Some marine microorganisms can degrade chemical components of oil by using them as a source of energy.
In H. G. Wells’s classic work of science fiction “The War of the Worlds” humble bacteria come to the rescue of humanity by wiping out the Martian invaders. Outside of science fiction, though, seldom do we think of bacteria as our natural allies and for good reason: microbes can cause us plenty of harm, such as by making us sick. Yet it’s high time perhaps that we reevaluated our relationship with these microscopic organisms, or at least some of them.
That is because numerous types of bacteria can be co-opted to serve as our useful allies in combating environmental ills, many of which are of our own making. A species of bacteria, Ideonella sakaiensis, feeds on a common type of polyester and may help revolutionize recycling by metabolizing large chunks of plastic waste. Other types of bacteria, meanwhile, could help us clean up oil spills by chowing down large quantities of oil.
Say hello to marine microorganisms that can degrade several major chemical components of oil by using these hydrocarbons as a source of energy. By doing so, they can effectively assist in clean-ups following oil spills. First, though, scientists had to figure out which bacteria were the most efficient oil-eaters and why. Two scientists at the University of Texas at Austin in the United States have done just that by decoding the genes that enabled these microbes to metabolize oil.
“We successfully identified bacteria that degraded each of these compounds, and were surprised to find that many different bacteria fed on aromatic hydrocarbons, even though these are much harder to break down,” they write in an article. “Some of these bacteria, such as Colwellia, had already been identified as factors in the degradation of oil from the Deepwater Horizon spill (in 2010 in the Gulf of Mexico), but we also found many new ones.”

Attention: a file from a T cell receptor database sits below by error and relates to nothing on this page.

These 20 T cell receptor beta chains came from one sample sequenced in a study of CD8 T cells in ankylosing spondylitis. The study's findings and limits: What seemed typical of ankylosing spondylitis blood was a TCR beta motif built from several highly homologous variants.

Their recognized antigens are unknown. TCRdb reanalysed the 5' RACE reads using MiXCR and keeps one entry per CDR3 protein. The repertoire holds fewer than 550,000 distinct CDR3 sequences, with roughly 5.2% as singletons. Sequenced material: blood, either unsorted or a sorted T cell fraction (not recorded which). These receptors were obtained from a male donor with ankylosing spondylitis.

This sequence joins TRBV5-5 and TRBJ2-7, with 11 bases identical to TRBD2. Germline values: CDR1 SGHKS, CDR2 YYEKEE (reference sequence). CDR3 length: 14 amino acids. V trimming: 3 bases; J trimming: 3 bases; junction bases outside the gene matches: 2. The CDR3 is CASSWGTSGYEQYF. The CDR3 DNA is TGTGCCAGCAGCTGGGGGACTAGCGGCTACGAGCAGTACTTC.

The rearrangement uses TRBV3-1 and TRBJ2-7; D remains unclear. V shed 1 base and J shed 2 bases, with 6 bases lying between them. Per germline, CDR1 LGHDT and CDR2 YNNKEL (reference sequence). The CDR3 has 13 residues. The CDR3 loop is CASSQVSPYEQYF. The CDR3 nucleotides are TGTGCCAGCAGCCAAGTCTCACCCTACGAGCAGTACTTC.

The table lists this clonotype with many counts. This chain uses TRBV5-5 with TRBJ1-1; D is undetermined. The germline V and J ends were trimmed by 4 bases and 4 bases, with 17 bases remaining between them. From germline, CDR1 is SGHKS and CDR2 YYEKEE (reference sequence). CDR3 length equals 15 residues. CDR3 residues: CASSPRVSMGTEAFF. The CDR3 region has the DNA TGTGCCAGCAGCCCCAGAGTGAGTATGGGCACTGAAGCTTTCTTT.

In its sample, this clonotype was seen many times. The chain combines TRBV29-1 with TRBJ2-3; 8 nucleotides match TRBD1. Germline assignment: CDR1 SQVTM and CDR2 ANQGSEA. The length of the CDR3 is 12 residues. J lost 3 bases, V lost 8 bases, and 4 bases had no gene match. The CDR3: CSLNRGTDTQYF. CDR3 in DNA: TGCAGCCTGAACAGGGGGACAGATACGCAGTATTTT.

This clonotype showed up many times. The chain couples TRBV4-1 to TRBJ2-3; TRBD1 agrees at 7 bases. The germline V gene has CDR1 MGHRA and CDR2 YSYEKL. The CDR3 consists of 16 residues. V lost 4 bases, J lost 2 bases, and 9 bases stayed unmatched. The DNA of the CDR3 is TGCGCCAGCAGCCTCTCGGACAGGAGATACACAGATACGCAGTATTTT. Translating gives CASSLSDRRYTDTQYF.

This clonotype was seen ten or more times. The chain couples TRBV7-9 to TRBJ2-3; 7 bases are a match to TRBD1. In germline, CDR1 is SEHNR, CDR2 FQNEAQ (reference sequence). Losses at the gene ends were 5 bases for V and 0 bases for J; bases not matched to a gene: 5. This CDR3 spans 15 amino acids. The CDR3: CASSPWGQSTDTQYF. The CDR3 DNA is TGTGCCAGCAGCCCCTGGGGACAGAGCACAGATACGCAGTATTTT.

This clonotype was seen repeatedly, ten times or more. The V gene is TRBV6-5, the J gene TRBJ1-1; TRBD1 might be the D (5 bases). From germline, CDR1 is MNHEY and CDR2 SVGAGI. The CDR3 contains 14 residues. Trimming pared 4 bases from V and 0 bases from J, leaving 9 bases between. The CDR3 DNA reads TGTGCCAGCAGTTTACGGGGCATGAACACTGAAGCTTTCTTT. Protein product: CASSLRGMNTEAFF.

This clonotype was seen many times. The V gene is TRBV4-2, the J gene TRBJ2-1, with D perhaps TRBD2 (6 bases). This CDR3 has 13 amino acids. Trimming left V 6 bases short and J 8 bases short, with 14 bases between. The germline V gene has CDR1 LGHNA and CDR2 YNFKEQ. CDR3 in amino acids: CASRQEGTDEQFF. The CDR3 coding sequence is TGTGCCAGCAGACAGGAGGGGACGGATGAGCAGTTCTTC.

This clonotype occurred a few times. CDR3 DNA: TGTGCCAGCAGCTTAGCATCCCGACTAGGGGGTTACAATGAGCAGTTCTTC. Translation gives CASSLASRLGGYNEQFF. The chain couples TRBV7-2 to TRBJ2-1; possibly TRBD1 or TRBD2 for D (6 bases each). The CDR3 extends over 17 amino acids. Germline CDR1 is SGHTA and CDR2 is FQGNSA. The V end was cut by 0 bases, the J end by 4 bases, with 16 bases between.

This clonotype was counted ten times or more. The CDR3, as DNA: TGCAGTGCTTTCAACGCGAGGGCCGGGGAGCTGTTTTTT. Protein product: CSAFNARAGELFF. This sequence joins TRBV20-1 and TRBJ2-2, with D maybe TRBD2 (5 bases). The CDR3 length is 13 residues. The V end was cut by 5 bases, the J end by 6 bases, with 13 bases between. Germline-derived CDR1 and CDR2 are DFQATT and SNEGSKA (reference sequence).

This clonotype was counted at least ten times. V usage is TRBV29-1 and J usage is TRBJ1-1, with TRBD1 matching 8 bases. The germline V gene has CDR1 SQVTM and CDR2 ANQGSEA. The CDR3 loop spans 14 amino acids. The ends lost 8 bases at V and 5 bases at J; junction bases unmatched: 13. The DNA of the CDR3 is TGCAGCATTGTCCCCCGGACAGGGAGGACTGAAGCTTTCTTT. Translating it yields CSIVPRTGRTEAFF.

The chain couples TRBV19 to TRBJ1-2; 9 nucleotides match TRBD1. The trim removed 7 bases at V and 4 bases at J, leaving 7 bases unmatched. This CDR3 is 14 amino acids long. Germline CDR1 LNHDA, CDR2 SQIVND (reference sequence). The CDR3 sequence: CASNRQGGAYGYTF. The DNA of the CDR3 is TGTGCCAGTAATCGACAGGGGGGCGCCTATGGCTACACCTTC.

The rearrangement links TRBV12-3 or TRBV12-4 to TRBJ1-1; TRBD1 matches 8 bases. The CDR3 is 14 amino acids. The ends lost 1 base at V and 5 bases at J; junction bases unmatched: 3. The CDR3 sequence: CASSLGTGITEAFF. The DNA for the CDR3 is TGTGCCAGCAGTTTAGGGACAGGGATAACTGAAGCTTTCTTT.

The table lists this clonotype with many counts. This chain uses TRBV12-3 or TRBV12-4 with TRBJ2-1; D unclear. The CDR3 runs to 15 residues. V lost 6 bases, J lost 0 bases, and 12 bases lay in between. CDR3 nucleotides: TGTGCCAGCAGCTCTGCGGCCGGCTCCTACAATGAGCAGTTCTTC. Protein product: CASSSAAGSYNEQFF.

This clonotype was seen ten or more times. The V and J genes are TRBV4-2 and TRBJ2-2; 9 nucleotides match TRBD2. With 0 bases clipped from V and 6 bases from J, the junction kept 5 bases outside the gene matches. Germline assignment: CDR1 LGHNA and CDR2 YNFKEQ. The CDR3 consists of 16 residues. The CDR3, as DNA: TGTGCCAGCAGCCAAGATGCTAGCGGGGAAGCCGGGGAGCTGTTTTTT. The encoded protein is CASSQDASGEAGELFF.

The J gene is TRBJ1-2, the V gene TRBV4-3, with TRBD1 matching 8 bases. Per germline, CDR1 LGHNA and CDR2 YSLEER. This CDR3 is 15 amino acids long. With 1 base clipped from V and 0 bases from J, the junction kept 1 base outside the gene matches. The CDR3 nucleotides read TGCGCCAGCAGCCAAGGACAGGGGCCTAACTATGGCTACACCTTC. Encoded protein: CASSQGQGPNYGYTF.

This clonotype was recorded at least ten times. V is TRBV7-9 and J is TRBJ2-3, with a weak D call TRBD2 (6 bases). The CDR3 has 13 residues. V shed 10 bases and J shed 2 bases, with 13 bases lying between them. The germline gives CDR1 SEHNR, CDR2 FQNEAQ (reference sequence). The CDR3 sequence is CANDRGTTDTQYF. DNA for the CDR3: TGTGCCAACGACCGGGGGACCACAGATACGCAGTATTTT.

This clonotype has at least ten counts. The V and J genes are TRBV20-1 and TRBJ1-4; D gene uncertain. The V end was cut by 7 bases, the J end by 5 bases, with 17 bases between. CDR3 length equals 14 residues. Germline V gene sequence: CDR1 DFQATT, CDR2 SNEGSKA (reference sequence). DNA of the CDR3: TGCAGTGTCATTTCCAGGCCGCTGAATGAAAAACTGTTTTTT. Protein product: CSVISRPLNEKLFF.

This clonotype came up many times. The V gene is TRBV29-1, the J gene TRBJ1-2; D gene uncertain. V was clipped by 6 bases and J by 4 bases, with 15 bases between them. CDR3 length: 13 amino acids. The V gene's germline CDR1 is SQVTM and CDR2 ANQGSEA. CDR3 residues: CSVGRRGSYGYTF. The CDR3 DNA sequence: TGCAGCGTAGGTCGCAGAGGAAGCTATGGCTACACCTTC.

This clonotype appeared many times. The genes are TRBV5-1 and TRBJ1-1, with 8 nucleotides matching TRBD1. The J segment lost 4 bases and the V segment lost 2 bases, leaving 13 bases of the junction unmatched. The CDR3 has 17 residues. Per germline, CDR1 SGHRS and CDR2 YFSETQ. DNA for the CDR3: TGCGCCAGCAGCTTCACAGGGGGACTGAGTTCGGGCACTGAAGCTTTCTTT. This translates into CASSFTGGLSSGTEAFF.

They go on to elucidate: “This included Neptuniibacter, which had not previously been known as an important oil-degrader during the spill, and Alcanivorax, which had not been thought to be capable of degrading aromatic hydrocarbons. Taken together, our results indicated that many different bacteria may act together as a community to degrade complex oil mixtures.”
Oil is toxic to many bacteria, but it turns out that some bacteria can not only tolerate oil but positively thrive in it by feeding on it. The task is now, the researchers say, to figure out how to nurture these latter bacteria en masse in seawater at oil spills. Once that is done, the microbes might perhaps end up helping out one day in Malaysian waters, where the threat of oil spills has been ever present.